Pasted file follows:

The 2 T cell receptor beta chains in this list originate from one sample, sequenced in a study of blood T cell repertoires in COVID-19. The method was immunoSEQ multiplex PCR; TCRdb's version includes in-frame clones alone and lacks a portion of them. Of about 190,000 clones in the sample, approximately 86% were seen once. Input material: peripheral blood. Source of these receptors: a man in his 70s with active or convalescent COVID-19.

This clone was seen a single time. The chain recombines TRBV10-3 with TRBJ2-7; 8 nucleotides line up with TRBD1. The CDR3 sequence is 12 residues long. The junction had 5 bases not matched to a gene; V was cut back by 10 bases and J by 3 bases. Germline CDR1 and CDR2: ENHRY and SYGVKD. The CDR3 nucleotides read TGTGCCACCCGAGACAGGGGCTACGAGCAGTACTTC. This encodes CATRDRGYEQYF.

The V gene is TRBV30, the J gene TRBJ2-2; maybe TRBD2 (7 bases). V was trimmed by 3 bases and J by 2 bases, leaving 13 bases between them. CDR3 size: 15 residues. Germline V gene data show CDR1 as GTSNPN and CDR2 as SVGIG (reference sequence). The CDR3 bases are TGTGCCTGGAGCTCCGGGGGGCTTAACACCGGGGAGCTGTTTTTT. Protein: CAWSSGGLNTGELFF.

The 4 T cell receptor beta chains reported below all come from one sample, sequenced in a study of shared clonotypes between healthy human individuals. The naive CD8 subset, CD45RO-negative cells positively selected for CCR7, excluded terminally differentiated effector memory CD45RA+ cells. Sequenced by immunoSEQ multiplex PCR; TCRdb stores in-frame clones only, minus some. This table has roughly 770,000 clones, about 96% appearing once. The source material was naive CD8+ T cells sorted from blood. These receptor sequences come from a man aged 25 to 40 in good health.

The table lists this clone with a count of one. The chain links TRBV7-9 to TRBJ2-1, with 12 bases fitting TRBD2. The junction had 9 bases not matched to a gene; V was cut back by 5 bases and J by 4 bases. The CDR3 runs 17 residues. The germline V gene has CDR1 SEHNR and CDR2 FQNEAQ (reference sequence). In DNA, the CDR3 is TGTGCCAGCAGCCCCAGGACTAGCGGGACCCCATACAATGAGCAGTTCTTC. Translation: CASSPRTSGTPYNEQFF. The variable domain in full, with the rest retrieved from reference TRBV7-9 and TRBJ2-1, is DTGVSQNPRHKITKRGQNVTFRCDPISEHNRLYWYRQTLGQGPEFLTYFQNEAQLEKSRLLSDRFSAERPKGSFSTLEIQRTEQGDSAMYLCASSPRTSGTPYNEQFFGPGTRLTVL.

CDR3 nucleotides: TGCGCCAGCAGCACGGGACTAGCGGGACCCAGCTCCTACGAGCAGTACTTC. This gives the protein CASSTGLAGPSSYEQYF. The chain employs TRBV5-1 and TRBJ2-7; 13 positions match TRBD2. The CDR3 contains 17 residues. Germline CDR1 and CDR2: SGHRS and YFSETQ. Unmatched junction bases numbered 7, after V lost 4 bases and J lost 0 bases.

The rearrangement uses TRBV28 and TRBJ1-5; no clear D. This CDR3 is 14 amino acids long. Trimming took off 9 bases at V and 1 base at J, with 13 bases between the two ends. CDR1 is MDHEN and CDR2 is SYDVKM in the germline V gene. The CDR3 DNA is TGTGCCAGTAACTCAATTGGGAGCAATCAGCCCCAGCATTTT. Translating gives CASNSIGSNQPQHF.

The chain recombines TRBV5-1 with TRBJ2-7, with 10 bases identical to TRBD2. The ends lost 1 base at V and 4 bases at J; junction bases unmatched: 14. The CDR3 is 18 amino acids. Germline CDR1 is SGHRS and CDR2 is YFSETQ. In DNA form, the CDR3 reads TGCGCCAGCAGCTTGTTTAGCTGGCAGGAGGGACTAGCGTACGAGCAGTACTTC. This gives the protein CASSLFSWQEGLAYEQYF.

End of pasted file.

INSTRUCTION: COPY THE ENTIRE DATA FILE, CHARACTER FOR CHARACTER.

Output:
The 2 T cell receptor beta chains in this list originate from one sample, sequenced in a study of blood T cell repertoires in COVID-19. The method was immunoSEQ multiplex PCR; TCRdb's version includes in-frame clones alone and lacks a portion of them. Of about 190,000 clones in the sample, approximately 86% were seen once. Input material: peripheral blood. Source of these receptors: a man in his 70s with active or convalescent COVID-19.

This clone was seen a single time. The chain recombines TRBV10-3 with TRBJ2-7; 8 nucleotides line up with TRBD1. The CDR3 sequence is 12 residues long. The junction had 5 bases not matched to a gene; V was cut back by 10 bases and J by 3 bases. Germline CDR1 and CDR2: ENHRY and SYGVKD. The CDR3 nucleotides read TGTGCCACCCGAGACAGGGGCTACGAGCAGTACTTC. This encodes CATRDRGYEQYF.

The V gene is TRBV30, the J gene TRBJ2-2; maybe TRBD2 (7 bases). V was trimmed by 3 bases and J by 2 bases, leaving 13 bases between them. CDR3 size: 15 residues. Germline V gene data show CDR1 as GTSNPN and CDR2 as SVGIG (reference sequence). The CDR3 bases are TGTGCCTGGAGCTCCGGGGGGCTTAACACCGGGGAGCTGTTTTTT. Protein: CAWSSGGLNTGELFF.

The 4 T cell receptor beta chains reported below all come from one sample, sequenced in a study of shared clonotypes between healthy human individuals. The naive CD8 subset, CD45RO-negative cells positively selected for CCR7, excluded terminally differentiated effector memory CD45RA+ cells. Sequenced by immunoSEQ multiplex PCR; TCRdb stores in-frame clones only, minus some. This table has roughly 770,000 clones, about 96% appearing once. The source material was naive CD8+ T cells sorted from blood. These receptor sequences come from a man aged 25 to 40 in good health.

The table lists this clone with a count of one. The chain links TRBV7-9 to TRBJ2-1, with 12 bases fitting TRBD2. The junction had 9 bases not matched to a gene; V was cut back by 5 bases and J by 4 bases. The CDR3 runs 17 residues. The germline V gene has CDR1 SEHNR and CDR2 FQNEAQ (reference sequence). In DNA, the CDR3 is TGTGCCAGCAGCCCCAGGACTAGCGGGACCCCATACAATGAGCAGTTCTTC. Translation: CASSPRTSGTPYNEQFF. The variable domain in full, with the rest retrieved from reference TRBV7-9 and TRBJ2-1, is DTGVSQNPRHKITKRGQNVTFRCDPISEHNRLYWYRQTLGQGPEFLTYFQNEAQLEKSRLLSDRFSAERPKGSFSTLEIQRTEQGDSAMYLCASSPRTSGTPYNEQFFGPGTRLTVL.

CDR3 nucleotides: TGCGCCAGCAGCACGGGACTAGCGGGACCCAGCTCCTACGAGCAGTACTTC. This gives the protein CASSTGLAGPSSYEQYF. The chain employs TRBV5-1 and TRBJ2-7; 13 positions match TRBD2. The CDR3 contains 17 residues. Germline CDR1 and CDR2: SGHRS and YFSETQ. Unmatched junction bases numbered 7, after V lost 4 bases and J lost 0 bases.

The rearrangement uses TRBV28 and TRBJ1-5; no clear D. This CDR3 is 14 amino acids long. Trimming took off 9 bases at V and 1 base at J, with 13 bases between the two ends. CDR1 is MDHEN and CDR2 is SYDVKM in the germline V gene. The CDR3 DNA is TGTGCCAGTAACTCAATTGGGAGCAATCAGCCCCAGCATTTT. Translating gives CASNSIGSNQPQHF.

The chain recombines TRBV5-1 with TRBJ2-7, with 10 bases identical to TRBD2. The ends lost 1 base at V and 4 bases at J; junction bases unmatched: 14. The CDR3 is 18 amino acids. Germline CDR1 is SGHRS and CDR2 is YFSETQ. In DNA form, the CDR3 reads TGCGCCAGCAGCTTGTTTAGCTGGCAGGAGGGACTAGCGTACGAGCAGTACTTC. This gives the protein CASSLFSWQEGLAYEQYF.